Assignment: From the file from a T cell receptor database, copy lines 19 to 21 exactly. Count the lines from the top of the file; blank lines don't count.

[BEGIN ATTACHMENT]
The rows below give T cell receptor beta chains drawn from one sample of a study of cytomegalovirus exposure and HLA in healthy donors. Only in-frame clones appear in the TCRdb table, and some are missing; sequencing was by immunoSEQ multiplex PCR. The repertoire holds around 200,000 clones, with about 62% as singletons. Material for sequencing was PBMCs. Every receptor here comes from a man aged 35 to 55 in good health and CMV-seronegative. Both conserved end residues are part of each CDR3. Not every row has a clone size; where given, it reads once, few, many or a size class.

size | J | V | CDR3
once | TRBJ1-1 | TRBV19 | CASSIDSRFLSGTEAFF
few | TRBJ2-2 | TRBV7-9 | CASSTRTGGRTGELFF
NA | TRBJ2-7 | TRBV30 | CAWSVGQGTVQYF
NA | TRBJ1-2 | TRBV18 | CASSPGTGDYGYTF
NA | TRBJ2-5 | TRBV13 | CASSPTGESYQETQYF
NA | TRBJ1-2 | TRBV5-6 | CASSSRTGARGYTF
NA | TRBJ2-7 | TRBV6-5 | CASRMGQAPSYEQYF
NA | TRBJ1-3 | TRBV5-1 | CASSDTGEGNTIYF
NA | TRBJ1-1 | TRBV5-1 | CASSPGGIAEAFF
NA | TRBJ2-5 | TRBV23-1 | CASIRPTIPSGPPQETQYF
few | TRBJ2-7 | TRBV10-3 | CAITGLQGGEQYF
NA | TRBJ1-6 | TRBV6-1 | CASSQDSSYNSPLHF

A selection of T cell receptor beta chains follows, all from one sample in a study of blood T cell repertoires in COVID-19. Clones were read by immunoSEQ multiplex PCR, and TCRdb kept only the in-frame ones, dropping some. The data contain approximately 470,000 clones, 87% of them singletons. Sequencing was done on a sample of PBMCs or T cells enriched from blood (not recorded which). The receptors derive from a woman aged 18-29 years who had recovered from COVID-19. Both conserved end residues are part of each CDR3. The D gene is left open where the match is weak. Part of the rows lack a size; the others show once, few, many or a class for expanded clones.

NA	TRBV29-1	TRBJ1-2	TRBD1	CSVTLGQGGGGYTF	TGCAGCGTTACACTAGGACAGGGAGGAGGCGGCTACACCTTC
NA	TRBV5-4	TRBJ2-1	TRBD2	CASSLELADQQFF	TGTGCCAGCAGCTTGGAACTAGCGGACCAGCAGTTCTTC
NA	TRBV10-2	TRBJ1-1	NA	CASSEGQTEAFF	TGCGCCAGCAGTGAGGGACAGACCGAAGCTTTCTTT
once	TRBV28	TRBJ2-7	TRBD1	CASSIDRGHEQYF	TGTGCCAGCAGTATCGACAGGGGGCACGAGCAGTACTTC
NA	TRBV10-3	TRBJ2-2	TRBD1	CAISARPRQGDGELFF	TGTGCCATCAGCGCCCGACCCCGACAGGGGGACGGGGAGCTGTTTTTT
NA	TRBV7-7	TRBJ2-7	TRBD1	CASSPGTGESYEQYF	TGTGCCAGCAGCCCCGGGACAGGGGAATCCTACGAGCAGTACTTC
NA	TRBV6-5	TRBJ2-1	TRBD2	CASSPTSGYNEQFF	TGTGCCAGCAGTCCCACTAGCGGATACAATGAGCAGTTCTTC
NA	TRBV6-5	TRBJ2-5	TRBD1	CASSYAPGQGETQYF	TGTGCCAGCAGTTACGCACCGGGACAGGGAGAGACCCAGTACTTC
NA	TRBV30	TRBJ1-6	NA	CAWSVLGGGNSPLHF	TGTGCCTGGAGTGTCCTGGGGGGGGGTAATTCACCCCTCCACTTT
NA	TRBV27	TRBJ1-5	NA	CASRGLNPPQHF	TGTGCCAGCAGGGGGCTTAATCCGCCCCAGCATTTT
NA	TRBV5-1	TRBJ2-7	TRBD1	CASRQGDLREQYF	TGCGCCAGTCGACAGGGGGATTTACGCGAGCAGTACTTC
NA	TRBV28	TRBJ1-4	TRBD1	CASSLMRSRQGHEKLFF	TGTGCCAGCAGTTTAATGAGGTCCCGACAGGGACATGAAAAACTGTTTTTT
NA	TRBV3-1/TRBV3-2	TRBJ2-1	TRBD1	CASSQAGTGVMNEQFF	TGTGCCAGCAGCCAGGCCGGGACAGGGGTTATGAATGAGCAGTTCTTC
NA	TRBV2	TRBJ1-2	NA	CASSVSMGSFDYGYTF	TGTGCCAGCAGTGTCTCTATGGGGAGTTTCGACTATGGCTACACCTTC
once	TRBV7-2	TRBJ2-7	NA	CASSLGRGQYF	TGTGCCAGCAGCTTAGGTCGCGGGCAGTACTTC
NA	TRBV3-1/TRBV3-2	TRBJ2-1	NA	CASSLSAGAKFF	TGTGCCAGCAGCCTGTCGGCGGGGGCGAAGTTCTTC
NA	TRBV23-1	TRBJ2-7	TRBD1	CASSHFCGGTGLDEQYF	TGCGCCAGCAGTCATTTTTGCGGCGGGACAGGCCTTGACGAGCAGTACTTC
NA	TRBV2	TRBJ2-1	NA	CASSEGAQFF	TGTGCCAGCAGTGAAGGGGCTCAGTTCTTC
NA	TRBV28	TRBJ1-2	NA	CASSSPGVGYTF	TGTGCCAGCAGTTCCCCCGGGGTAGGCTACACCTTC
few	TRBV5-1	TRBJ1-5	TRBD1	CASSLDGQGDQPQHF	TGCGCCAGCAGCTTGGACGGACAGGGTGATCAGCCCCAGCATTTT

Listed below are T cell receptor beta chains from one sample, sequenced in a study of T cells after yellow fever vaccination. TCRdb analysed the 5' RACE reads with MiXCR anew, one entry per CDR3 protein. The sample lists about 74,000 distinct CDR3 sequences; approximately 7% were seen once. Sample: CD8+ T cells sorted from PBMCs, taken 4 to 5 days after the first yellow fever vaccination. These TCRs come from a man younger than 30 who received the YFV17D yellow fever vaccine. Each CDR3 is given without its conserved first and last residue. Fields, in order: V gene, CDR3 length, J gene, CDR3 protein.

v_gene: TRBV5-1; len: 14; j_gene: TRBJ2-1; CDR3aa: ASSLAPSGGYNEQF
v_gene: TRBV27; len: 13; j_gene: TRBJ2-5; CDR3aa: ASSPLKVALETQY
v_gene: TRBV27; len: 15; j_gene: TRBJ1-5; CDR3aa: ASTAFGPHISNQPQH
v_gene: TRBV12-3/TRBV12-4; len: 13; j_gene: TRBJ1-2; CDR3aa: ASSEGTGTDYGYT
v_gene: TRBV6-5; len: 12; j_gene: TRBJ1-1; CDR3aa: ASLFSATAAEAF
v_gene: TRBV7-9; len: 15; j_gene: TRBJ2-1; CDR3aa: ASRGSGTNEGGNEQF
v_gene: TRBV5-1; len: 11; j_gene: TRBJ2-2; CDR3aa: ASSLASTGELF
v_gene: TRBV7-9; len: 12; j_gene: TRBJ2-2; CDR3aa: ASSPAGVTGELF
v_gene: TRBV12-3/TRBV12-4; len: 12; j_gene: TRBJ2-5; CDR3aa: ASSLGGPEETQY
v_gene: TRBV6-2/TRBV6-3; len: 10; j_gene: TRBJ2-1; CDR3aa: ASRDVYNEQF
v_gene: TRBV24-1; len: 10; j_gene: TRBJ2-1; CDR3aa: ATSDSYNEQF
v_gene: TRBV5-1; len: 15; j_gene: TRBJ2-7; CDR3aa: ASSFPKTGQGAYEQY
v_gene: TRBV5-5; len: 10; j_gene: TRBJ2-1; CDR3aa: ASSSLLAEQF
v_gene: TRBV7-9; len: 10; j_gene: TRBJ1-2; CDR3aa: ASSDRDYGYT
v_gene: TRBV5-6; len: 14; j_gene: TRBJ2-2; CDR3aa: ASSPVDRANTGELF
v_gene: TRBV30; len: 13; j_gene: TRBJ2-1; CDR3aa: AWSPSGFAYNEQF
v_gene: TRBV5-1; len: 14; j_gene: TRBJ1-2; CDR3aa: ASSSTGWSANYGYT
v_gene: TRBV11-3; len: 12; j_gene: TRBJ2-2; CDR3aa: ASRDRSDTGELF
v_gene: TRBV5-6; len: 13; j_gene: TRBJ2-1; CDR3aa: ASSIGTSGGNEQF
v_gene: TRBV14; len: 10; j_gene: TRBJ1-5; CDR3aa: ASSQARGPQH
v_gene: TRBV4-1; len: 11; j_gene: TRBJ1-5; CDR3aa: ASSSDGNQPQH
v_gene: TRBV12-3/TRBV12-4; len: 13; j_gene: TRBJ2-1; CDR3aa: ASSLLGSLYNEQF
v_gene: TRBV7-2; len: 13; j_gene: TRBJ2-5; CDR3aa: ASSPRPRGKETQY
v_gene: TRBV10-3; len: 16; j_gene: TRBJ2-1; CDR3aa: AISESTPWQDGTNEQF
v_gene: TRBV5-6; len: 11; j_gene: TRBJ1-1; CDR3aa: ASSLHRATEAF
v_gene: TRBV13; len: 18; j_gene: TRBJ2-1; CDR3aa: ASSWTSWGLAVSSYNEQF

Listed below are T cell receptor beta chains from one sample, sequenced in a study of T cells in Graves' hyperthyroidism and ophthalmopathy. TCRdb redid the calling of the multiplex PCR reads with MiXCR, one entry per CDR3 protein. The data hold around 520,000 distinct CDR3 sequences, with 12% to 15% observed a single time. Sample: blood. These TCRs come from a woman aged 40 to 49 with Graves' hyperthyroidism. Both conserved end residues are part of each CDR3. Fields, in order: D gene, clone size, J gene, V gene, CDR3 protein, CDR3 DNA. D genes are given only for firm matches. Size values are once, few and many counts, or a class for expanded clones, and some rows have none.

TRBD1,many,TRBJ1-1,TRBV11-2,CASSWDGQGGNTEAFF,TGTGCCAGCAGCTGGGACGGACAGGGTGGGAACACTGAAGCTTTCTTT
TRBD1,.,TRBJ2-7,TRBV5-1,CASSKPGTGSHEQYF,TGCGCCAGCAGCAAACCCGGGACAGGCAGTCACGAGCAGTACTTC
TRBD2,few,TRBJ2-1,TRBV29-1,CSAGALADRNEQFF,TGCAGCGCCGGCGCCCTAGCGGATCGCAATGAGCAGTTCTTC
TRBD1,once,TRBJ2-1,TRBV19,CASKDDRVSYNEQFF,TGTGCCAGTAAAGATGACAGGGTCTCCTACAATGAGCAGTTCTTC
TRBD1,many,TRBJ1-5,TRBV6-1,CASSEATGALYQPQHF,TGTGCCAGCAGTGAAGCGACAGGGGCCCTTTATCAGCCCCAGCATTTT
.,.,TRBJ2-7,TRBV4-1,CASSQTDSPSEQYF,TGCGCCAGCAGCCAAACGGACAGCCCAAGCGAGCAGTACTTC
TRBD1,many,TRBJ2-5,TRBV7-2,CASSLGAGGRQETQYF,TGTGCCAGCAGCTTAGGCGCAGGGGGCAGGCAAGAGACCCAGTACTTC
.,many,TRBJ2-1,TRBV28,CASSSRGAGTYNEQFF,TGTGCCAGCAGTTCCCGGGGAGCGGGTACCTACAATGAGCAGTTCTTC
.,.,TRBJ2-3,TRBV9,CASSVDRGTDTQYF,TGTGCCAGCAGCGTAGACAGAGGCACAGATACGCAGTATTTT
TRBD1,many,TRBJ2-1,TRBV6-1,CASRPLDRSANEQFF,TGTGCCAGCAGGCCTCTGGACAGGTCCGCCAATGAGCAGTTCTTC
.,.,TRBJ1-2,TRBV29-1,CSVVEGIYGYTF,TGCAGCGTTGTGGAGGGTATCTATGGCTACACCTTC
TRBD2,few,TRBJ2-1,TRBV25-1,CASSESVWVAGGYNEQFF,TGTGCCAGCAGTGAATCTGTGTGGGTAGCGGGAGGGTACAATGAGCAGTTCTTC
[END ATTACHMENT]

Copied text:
once	TRBV28	TRBJ2-7	TRBD1	CASSIDRGHEQYF	TGTGCCAGCAGTATCGACAGGGGGCACGAGCAGTACTTC
NA	TRBV10-3	TRBJ2-2	TRBD1	CAISARPRQGDGELFF	TGTGCCATCAGCGCCCGACCCCGACAGGGGGACGGGGAGCTGTTTTTT
NA	TRBV7-7	TRBJ2-7	TRBD1	CASSPGTGESYEQYF	TGTGCCAGCAGCCCCGGGACAGGGGAATCCTACGAGCAGTACTTC